Leaning back in the bed, Corigan ached. His muscles were fraught with fury as his body parts wrestled with the ligaments and bones in an ever ending battle for who could cause the most discomfort in the shortest amount of time. He held his lower back with his right fist, using his left for support, all the while pressing down on his tailbone. He twisted to the right and groaned as he pivoted his body to give the lower spinal discs a good chiropractic crack.
Though grunting loudly, Corigan felt a flow of relief as the pain started to subside. Not completely vanish, but definitely the tides of soreness were pulling back into the seas of spasmodic existence.
’Maybe paying for that airline ticket would have been worth the price.’ He admonished.
Lifting hundred pound crates of medical equipment, both on and off an aircraft, onto a small cargo van and again onto docks with little to no help was painful and most of all, annoying.
Corigan had his fill of incompetent administrators, staffing clerks unwilling to sign for deliveries, and warehouse managers who couldn’t read a shipping manifest had it jumped out and bit them on the ass.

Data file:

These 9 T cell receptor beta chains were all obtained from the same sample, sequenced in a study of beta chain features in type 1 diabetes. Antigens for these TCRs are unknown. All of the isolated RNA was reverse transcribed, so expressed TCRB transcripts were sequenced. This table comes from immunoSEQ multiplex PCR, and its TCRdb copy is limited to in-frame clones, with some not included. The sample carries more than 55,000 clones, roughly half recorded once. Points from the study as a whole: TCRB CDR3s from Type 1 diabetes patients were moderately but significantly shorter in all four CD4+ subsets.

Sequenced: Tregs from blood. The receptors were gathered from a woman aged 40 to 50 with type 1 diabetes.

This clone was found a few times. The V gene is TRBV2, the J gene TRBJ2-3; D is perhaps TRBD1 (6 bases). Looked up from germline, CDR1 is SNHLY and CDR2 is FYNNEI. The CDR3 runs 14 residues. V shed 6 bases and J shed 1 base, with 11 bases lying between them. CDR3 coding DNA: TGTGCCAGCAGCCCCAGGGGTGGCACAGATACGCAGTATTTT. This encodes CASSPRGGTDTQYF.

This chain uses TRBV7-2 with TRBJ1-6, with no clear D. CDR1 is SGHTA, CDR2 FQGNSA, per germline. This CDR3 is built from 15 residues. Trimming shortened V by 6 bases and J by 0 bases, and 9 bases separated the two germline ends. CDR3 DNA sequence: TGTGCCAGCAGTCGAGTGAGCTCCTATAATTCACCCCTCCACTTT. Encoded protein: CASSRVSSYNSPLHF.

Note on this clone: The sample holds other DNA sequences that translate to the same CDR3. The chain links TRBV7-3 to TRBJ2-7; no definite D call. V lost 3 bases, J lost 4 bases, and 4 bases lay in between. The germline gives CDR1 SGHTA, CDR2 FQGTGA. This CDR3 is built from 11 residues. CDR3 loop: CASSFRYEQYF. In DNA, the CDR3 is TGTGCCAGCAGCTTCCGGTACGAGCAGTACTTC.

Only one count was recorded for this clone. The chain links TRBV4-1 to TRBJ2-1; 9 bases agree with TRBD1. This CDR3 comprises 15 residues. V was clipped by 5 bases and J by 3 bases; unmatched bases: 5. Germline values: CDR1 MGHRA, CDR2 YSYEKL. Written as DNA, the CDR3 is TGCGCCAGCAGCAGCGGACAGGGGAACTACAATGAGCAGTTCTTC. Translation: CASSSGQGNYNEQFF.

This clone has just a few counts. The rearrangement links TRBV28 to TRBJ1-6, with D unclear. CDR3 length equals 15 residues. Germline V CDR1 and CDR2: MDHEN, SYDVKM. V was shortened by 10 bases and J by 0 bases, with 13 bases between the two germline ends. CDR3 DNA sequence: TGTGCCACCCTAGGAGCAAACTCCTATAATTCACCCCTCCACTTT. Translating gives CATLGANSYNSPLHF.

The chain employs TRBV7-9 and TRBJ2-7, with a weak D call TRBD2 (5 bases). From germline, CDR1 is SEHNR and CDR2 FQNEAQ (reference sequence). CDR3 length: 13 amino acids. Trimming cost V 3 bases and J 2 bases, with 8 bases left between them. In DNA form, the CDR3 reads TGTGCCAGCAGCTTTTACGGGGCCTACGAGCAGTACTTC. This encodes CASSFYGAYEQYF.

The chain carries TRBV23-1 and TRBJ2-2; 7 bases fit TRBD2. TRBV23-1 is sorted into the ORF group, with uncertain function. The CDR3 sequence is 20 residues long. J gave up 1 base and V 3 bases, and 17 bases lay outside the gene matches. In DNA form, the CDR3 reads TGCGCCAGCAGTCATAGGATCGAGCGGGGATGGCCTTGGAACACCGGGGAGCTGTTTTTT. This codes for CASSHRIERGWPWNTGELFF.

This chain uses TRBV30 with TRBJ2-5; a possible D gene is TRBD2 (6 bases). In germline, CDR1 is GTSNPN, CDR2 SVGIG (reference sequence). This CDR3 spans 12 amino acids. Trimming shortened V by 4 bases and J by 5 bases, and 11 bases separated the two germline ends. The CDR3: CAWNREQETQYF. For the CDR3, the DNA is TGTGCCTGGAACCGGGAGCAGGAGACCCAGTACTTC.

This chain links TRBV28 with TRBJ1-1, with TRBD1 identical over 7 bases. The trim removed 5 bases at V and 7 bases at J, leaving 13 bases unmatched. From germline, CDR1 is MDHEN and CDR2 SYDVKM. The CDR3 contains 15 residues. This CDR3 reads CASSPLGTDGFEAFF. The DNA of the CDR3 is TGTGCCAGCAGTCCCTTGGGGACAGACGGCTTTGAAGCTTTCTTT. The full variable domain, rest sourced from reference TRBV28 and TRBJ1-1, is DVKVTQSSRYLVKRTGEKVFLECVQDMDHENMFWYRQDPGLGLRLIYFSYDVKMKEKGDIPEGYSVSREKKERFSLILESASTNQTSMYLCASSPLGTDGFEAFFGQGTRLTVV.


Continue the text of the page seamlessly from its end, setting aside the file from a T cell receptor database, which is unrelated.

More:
He understood the suggestion he not be carrying a gun while making deliveries. Many an instant he thought of how a well-placed shot into the rafters might grease the wheels of ineptitude, followed by the ceasing of all future business for his friend.
But worst of all was he had been unable to make his appointment with Doctor Lopes that afternoon.
Luckily, Doctor Lopes was courteous enough to allow him to bump the meeting until the next day.
Corigan had to admit, when he explained to the receptionist the delay was he was having difficulty getting a delivery done in Edmonton, she had to reconfirm, “I thought you were a detective?”
Corigan replied. “I am.”
“And you are making medical equipment deliveries, why?”
Corigan replied, “Because pizzas would get cold between Toronto and Calgary.”
She ignored the sarcasm and replied with, “Doctor Lopes feels this meeting is of the utmost importance and he’ll see you tomorrow at 11:00 a.m.” She paused for assurance. “Sharp.”
Corigan thanked her immensely.
She did throw in a quick jibe before ending the call. “Pizzas stay warm from Calgary to our clinic, just so you know. I like extra cheese.” She terminated the call without another word.
Corigan took a slug of white wine from a plastic cup he found in the cupboard poured from a 4L cardboard box in the fridge.
Corigan swallowed his last mouthful and imagined having a spare apartment like this. Admittedly, the bungalow was basic. In fact, Corigan was surprised a man of Gary’s wealth kept a small secluded location such as this, but then again, his friend was down to Earth.